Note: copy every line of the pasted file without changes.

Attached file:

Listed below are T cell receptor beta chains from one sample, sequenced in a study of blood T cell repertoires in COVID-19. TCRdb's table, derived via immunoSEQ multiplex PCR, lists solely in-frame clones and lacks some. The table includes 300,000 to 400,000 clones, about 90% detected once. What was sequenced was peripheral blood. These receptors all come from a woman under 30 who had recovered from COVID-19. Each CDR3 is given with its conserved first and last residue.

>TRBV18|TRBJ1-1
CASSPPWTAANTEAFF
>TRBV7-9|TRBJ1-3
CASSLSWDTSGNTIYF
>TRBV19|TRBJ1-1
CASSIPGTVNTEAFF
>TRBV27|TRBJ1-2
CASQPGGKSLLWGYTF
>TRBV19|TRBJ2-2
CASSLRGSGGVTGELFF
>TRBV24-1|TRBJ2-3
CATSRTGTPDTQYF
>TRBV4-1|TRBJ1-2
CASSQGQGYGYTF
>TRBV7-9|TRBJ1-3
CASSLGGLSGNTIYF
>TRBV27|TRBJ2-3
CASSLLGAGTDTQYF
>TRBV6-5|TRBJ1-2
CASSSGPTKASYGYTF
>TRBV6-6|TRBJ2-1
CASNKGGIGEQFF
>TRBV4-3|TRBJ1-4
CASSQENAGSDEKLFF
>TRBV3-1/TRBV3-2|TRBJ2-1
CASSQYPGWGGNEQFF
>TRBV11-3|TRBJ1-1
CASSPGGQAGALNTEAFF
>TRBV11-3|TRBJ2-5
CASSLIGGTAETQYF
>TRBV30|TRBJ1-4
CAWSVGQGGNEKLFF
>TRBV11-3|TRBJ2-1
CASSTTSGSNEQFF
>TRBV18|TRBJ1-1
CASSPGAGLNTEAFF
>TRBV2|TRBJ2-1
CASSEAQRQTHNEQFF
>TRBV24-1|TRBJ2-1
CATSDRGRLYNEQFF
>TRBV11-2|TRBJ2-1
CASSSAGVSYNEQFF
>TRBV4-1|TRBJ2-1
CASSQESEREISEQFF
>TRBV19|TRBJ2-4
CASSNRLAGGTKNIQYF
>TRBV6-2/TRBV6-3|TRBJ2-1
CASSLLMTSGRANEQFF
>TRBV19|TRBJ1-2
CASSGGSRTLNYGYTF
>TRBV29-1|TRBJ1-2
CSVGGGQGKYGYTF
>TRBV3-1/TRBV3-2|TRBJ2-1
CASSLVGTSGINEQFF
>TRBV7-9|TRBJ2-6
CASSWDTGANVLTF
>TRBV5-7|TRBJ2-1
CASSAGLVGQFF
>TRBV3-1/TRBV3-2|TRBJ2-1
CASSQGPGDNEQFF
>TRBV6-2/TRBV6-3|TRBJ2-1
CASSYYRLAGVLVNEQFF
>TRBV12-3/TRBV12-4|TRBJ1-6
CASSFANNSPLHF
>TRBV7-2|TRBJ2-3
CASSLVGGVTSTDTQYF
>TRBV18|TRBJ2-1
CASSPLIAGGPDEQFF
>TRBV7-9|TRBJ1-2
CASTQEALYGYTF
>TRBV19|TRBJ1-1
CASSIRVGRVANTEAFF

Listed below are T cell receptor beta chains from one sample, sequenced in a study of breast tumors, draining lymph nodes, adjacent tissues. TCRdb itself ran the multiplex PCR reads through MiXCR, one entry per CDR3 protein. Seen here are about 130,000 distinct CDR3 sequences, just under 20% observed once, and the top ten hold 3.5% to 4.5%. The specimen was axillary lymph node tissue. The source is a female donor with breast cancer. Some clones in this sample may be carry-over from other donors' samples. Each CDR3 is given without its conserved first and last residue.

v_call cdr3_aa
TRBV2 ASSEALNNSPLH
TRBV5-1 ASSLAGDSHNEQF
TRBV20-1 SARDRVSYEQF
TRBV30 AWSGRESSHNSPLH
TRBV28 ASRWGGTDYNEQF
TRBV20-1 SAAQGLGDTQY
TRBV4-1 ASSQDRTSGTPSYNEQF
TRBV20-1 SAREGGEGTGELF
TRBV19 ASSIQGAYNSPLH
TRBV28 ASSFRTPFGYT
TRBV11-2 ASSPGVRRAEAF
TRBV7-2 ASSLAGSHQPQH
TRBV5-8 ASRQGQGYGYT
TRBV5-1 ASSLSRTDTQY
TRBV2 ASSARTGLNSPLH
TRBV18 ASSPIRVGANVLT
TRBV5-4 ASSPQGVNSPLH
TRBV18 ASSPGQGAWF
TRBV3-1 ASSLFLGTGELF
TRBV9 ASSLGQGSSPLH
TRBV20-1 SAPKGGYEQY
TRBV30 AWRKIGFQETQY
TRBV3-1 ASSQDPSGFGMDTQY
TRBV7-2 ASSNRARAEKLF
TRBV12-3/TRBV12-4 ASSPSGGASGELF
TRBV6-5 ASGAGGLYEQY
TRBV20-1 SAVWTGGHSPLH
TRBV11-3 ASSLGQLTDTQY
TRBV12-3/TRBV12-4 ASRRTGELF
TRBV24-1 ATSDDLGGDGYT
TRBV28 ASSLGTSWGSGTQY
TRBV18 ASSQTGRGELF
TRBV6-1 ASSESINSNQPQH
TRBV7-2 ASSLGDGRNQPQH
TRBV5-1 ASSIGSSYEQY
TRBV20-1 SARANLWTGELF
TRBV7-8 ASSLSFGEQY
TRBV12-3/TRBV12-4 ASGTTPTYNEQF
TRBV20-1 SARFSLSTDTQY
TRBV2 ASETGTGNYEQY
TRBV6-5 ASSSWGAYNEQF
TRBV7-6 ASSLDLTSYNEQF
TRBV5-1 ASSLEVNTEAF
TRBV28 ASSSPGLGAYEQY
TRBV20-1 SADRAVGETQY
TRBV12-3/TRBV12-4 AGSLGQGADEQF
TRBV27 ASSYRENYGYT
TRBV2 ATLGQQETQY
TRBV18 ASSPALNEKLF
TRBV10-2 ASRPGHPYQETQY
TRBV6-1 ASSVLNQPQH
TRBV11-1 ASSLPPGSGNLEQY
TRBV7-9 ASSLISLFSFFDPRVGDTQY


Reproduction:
Listed below are T cell receptor beta chains from one sample, sequenced in a study of blood T cell repertoires in COVID-19. TCRdb's table, derived via immunoSEQ multiplex PCR, lists solely in-frame clones and lacks some. The table includes 300,000 to 400,000 clones, about 90% detected once. What was sequenced was peripheral blood. These receptors all come from a woman under 30 who had recovered from COVID-19. Each CDR3 is given with its conserved first and last residue.

>TRBV18|TRBJ1-1
CASSPPWTAANTEAFF
>TRBV7-9|TRBJ1-3
CASSLSWDTSGNTIYF
>TRBV19|TRBJ1-1
CASSIPGTVNTEAFF
>TRBV27|TRBJ1-2
CASQPGGKSLLWGYTF
>TRBV19|TRBJ2-2
CASSLRGSGGVTGELFF
>TRBV24-1|TRBJ2-3
CATSRTGTPDTQYF
>TRBV4-1|TRBJ1-2
CASSQGQGYGYTF
>TRBV7-9|TRBJ1-3
CASSLGGLSGNTIYF
>TRBV27|TRBJ2-3
CASSLLGAGTDTQYF
>TRBV6-5|TRBJ1-2
CASSSGPTKASYGYTF
>TRBV6-6|TRBJ2-1
CASNKGGIGEQFF
>TRBV4-3|TRBJ1-4
CASSQENAGSDEKLFF
>TRBV3-1/TRBV3-2|TRBJ2-1
CASSQYPGWGGNEQFF
>TRBV11-3|TRBJ1-1
CASSPGGQAGALNTEAFF
>TRBV11-3|TRBJ2-5
CASSLIGGTAETQYF
>TRBV30|TRBJ1-4
CAWSVGQGGNEKLFF
>TRBV11-3|TRBJ2-1
CASSTTSGSNEQFF
>TRBV18|TRBJ1-1
CASSPGAGLNTEAFF
>TRBV2|TRBJ2-1
CASSEAQRQTHNEQFF
>TRBV24-1|TRBJ2-1
CATSDRGRLYNEQFF
>TRBV11-2|TRBJ2-1
CASSSAGVSYNEQFF
>TRBV4-1|TRBJ2-1
CASSQESEREISEQFF
>TRBV19|TRBJ2-4
CASSNRLAGGTKNIQYF
>TRBV6-2/TRBV6-3|TRBJ2-1
CASSLLMTSGRANEQFF
>TRBV19|TRBJ1-2
CASSGGSRTLNYGYTF
>TRBV29-1|TRBJ1-2
CSVGGGQGKYGYTF
>TRBV3-1/TRBV3-2|TRBJ2-1
CASSLVGTSGINEQFF
>TRBV7-9|TRBJ2-6
CASSWDTGANVLTF
>TRBV5-7|TRBJ2-1
CASSAGLVGQFF
>TRBV3-1/TRBV3-2|TRBJ2-1
CASSQGPGDNEQFF
>TRBV6-2/TRBV6-3|TRBJ2-1
CASSYYRLAGVLVNEQFF
>TRBV12-3/TRBV12-4|TRBJ1-6
CASSFANNSPLHF
>TRBV7-2|TRBJ2-3
CASSLVGGVTSTDTQYF
>TRBV18|TRBJ2-1
CASSPLIAGGPDEQFF
>TRBV7-9|TRBJ1-2
CASTQEALYGYTF
>TRBV19|TRBJ1-1
CASSIRVGRVANTEAFF

Listed below are T cell receptor beta chains from one sample, sequenced in a study of breast tumors, draining lymph nodes, adjacent tissues. TCRdb itself ran the multiplex PCR reads through MiXCR, one entry per CDR3 protein. Seen here are about 130,000 distinct CDR3 sequences, just under 20% observed once, and the top ten hold 3.5% to 4.5%. The specimen was axillary lymph node tissue. The source is a female donor with breast cancer. Some clones in this sample may be carry-over from other donors' samples. Each CDR3 is given without its conserved first and last residue.

v_call cdr3_aa
TRBV2 ASSEALNNSPLH
TRBV5-1 ASSLAGDSHNEQF
TRBV20-1 SARDRVSYEQF
TRBV30 AWSGRESSHNSPLH
TRBV28 ASRWGGTDYNEQF
TRBV20-1 SAAQGLGDTQY
TRBV4-1 ASSQDRTSGTPSYNEQF
TRBV20-1 SAREGGEGTGELF
TRBV19 ASSIQGAYNSPLH
TRBV28 ASSFRTPFGYT
TRBV11-2 ASSPGVRRAEAF
TRBV7-2 ASSLAGSHQPQH
TRBV5-8 ASRQGQGYGYT
TRBV5-1 ASSLSRTDTQY
TRBV2 ASSARTGLNSPLH
TRBV18 ASSPIRVGANVLT
TRBV5-4 ASSPQGVNSPLH
TRBV18 ASSPGQGAWF
TRBV3-1 ASSLFLGTGELF
TRBV9 ASSLGQGSSPLH
TRBV20-1 SAPKGGYEQY
TRBV30 AWRKIGFQETQY
TRBV3-1 ASSQDPSGFGMDTQY
TRBV7-2 ASSNRARAEKLF
TRBV12-3/TRBV12-4 ASSPSGGASGELF
TRBV6-5 ASGAGGLYEQY
TRBV20-1 SAVWTGGHSPLH
TRBV11-3 ASSLGQLTDTQY
TRBV12-3/TRBV12-4 ASRRTGELF
TRBV24-1 ATSDDLGGDGYT
TRBV28 ASSLGTSWGSGTQY
TRBV18 ASSQTGRGELF
TRBV6-1 ASSESINSNQPQH
TRBV7-2 ASSLGDGRNQPQH
TRBV5-1 ASSIGSSYEQY
TRBV20-1 SARANLWTGELF
TRBV7-8 ASSLSFGEQY
TRBV12-3/TRBV12-4 ASGTTPTYNEQF
TRBV20-1 SARFSLSTDTQY
TRBV2 ASETGTGNYEQY
TRBV6-5 ASSSWGAYNEQF
TRBV7-6 ASSLDLTSYNEQF
TRBV5-1 ASSLEVNTEAF
TRBV28 ASSSPGLGAYEQY
TRBV20-1 SADRAVGETQY
TRBV12-3/TRBV12-4 AGSLGQGADEQF
TRBV27 ASSYRENYGYT
TRBV2 ATLGQQETQY
TRBV18 ASSPALNEKLF
TRBV10-2 ASRPGHPYQETQY
TRBV6-1 ASSVLNQPQH
TRBV11-1 ASSLPPGSGNLEQY
TRBV7-9 ASSLISLFSFFDPRVGDTQY